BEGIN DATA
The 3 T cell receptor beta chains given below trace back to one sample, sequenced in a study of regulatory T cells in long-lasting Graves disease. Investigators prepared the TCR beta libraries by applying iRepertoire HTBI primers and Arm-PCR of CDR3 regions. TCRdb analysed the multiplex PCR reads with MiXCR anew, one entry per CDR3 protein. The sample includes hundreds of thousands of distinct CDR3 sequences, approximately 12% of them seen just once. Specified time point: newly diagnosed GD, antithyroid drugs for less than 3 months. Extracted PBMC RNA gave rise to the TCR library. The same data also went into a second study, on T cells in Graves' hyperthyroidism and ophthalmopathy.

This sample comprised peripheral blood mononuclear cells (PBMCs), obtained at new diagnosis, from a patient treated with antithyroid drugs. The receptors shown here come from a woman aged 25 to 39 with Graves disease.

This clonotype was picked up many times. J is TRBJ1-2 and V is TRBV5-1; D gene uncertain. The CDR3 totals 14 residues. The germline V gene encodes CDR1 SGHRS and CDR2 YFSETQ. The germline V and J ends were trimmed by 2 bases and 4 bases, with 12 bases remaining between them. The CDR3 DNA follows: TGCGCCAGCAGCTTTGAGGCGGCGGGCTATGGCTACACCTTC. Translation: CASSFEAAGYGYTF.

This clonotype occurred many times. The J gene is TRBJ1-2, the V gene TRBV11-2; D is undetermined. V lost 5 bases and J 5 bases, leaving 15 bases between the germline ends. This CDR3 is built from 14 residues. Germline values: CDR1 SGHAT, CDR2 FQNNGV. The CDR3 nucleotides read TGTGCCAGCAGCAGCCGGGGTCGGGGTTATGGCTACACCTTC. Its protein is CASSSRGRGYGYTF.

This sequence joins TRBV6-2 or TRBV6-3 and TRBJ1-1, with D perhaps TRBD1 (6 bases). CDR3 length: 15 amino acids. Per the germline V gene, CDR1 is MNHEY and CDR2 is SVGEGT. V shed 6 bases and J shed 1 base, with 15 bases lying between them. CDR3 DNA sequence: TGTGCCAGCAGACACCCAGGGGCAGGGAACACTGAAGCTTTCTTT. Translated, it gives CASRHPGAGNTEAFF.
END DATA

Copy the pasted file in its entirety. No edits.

The 3 T cell receptor beta chains given below trace back to one sample, sequenced in a study of regulatory T cells in long-lasting Graves disease. Investigators prepared the TCR beta libraries by applying iRepertoire HTBI primers and Arm-PCR of CDR3 regions. TCRdb analysed the multiplex PCR reads with MiXCR anew, one entry per CDR3 protein. The sample includes hundreds of thousands of distinct CDR3 sequences, approximately 12% of them seen just once. Specified time point: newly diagnosed GD, antithyroid drugs for less than 3 months. Extracted PBMC RNA gave rise to the TCR library. The same data also went into a second study, on T cells in Graves' hyperthyroidism and ophthalmopathy.

This sample comprised peripheral blood mononuclear cells (PBMCs), obtained at new diagnosis, from a patient treated with antithyroid drugs. The receptors shown here come from a woman aged 25 to 39 with Graves disease.

This clonotype was picked up many times. J is TRBJ1-2 and V is TRBV5-1; D gene uncertain. The CDR3 totals 14 residues. The germline V gene encodes CDR1 SGHRS and CDR2 YFSETQ. The germline V and J ends were trimmed by 2 bases and 4 bases, with 12 bases remaining between them. The CDR3 DNA follows: TGCGCCAGCAGCTTTGAGGCGGCGGGCTATGGCTACACCTTC. Translation: CASSFEAAGYGYTF.

This clonotype occurred many times. The J gene is TRBJ1-2, the V gene TRBV11-2; D is undetermined. V lost 5 bases and J 5 bases, leaving 15 bases between the germline ends. This CDR3 is built from 14 residues. Germline values: CDR1 SGHAT, CDR2 FQNNGV. The CDR3 nucleotides read TGTGCCAGCAGCAGCCGGGGTCGGGGTTATGGCTACACCTTC. Its protein is CASSSRGRGYGYTF.

This sequence joins TRBV6-2 or TRBV6-3 and TRBJ1-1, with D perhaps TRBD1 (6 bases). CDR3 length: 15 amino acids. Per the germline V gene, CDR1 is MNHEY and CDR2 is SVGEGT. V shed 6 bases and J shed 1 base, with 15 bases lying between them. CDR3 DNA sequence: TGTGCCAGCAGACACCCAGGGGCAGGGAACACTGAAGCTTTCTTT. Translated, it gives CASRHPGAGNTEAFF.